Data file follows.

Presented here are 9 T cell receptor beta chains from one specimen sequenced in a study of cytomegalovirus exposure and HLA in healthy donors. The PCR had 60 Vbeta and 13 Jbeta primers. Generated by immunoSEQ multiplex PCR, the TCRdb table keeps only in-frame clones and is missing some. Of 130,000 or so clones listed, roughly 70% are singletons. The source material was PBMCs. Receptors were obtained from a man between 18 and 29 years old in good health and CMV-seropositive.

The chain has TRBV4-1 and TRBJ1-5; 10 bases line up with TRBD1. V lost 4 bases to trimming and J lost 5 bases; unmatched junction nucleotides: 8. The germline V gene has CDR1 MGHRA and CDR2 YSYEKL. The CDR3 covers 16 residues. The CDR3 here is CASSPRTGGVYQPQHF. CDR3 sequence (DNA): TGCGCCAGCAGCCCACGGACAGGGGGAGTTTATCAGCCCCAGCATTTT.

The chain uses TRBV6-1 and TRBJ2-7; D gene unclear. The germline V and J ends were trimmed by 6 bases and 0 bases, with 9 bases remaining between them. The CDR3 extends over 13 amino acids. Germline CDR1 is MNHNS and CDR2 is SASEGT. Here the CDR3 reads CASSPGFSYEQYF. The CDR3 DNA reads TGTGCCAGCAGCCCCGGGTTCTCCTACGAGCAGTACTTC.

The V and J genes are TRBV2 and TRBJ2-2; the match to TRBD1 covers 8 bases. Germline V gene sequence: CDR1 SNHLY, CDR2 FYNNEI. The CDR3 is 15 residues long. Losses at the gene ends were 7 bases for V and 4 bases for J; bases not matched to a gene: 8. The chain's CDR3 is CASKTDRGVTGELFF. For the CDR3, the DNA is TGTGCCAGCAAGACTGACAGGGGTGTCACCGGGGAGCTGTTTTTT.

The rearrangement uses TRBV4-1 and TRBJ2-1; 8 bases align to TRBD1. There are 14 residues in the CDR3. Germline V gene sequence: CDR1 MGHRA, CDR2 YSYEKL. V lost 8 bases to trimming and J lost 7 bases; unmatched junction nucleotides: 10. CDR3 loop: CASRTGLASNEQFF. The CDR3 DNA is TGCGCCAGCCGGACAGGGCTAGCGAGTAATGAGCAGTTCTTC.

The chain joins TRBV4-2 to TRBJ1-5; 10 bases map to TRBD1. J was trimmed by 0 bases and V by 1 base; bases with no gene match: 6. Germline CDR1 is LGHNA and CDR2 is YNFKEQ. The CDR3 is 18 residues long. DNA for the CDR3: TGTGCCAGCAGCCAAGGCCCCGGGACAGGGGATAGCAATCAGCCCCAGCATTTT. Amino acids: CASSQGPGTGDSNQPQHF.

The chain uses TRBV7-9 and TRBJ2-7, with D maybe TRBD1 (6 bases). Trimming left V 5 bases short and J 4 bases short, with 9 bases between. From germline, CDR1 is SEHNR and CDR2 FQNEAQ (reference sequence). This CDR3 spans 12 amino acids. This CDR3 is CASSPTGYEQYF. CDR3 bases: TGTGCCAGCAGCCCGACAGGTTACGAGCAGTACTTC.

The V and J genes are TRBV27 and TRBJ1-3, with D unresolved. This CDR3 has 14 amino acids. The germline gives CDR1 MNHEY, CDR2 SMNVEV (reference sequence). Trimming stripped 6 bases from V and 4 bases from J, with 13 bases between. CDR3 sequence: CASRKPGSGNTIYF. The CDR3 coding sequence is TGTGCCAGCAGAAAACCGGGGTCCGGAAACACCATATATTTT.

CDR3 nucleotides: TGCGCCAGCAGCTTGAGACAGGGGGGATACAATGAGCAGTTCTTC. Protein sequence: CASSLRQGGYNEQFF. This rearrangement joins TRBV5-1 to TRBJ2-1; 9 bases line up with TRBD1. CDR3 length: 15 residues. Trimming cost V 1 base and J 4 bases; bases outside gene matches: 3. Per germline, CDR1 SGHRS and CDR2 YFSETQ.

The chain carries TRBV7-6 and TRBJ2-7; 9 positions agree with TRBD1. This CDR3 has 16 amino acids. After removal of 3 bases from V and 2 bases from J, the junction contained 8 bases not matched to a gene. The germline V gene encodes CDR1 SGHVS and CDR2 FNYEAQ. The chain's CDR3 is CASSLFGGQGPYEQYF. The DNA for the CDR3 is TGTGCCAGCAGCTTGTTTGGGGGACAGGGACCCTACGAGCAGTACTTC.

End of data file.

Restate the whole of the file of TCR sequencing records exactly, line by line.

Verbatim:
Presented here are 9 T cell receptor beta chains from one specimen sequenced in a study of cytomegalovirus exposure and HLA in healthy donors. The PCR had 60 Vbeta and 13 Jbeta primers. Generated by immunoSEQ multiplex PCR, the TCRdb table keeps only in-frame clones and is missing some. Of 130,000 or so clones listed, roughly 70% are singletons. The source material was PBMCs. Receptors were obtained from a man between 18 and 29 years old in good health and CMV-seropositive.

The chain has TRBV4-1 and TRBJ1-5; 10 bases line up with TRBD1. V lost 4 bases to trimming and J lost 5 bases; unmatched junction nucleotides: 8. The germline V gene has CDR1 MGHRA and CDR2 YSYEKL. The CDR3 covers 16 residues. The CDR3 here is CASSPRTGGVYQPQHF. CDR3 sequence (DNA): TGCGCCAGCAGCCCACGGACAGGGGGAGTTTATCAGCCCCAGCATTTT.

The chain uses TRBV6-1 and TRBJ2-7; D gene unclear. The germline V and J ends were trimmed by 6 bases and 0 bases, with 9 bases remaining between them. The CDR3 extends over 13 amino acids. Germline CDR1 is MNHNS and CDR2 is SASEGT. Here the CDR3 reads CASSPGFSYEQYF. The CDR3 DNA reads TGTGCCAGCAGCCCCGGGTTCTCCTACGAGCAGTACTTC.

The V and J genes are TRBV2 and TRBJ2-2; the match to TRBD1 covers 8 bases. Germline V gene sequence: CDR1 SNHLY, CDR2 FYNNEI. The CDR3 is 15 residues long. Losses at the gene ends were 7 bases for V and 4 bases for J; bases not matched to a gene: 8. The chain's CDR3 is CASKTDRGVTGELFF. For the CDR3, the DNA is TGTGCCAGCAAGACTGACAGGGGTGTCACCGGGGAGCTGTTTTTT.

The rearrangement uses TRBV4-1 and TRBJ2-1; 8 bases align to TRBD1. There are 14 residues in the CDR3. Germline V gene sequence: CDR1 MGHRA, CDR2 YSYEKL. V lost 8 bases to trimming and J lost 7 bases; unmatched junction nucleotides: 10. CDR3 loop: CASRTGLASNEQFF. The CDR3 DNA is TGCGCCAGCCGGACAGGGCTAGCGAGTAATGAGCAGTTCTTC.

The chain joins TRBV4-2 to TRBJ1-5; 10 bases map to TRBD1. J was trimmed by 0 bases and V by 1 base; bases with no gene match: 6. Germline CDR1 is LGHNA and CDR2 is YNFKEQ. The CDR3 is 18 residues long. DNA for the CDR3: TGTGCCAGCAGCCAAGGCCCCGGGACAGGGGATAGCAATCAGCCCCAGCATTTT. Amino acids: CASSQGPGTGDSNQPQHF.

The chain uses TRBV7-9 and TRBJ2-7, with D maybe TRBD1 (6 bases). Trimming left V 5 bases short and J 4 bases short, with 9 bases between. From germline, CDR1 is SEHNR and CDR2 FQNEAQ (reference sequence). This CDR3 spans 12 amino acids. This CDR3 is CASSPTGYEQYF. CDR3 bases: TGTGCCAGCAGCCCGACAGGTTACGAGCAGTACTTC.

The V and J genes are TRBV27 and TRBJ1-3, with D unresolved. This CDR3 has 14 amino acids. The germline gives CDR1 MNHEY, CDR2 SMNVEV (reference sequence). Trimming stripped 6 bases from V and 4 bases from J, with 13 bases between. CDR3 sequence: CASRKPGSGNTIYF. The CDR3 coding sequence is TGTGCCAGCAGAAAACCGGGGTCCGGAAACACCATATATTTT.

CDR3 nucleotides: TGCGCCAGCAGCTTGAGACAGGGGGGATACAATGAGCAGTTCTTC. Protein sequence: CASSLRQGGYNEQFF. This rearrangement joins TRBV5-1 to TRBJ2-1; 9 bases line up with TRBD1. CDR3 length: 15 residues. Trimming cost V 1 base and J 4 bases; bases outside gene matches: 3. Per germline, CDR1 SGHRS and CDR2 YFSETQ.

The chain carries TRBV7-6 and TRBJ2-7; 9 positions agree with TRBD1. This CDR3 has 16 amino acids. After removal of 3 bases from V and 2 bases from J, the junction contained 8 bases not matched to a gene. The germline V gene encodes CDR1 SGHVS and CDR2 FNYEAQ. The chain's CDR3 is CASSLFGGQGPYEQYF. The DNA for the CDR3 is TGTGCCAGCAGCTTGTTTGGGGGACAGGGACCCTACGAGCAGTACTTC.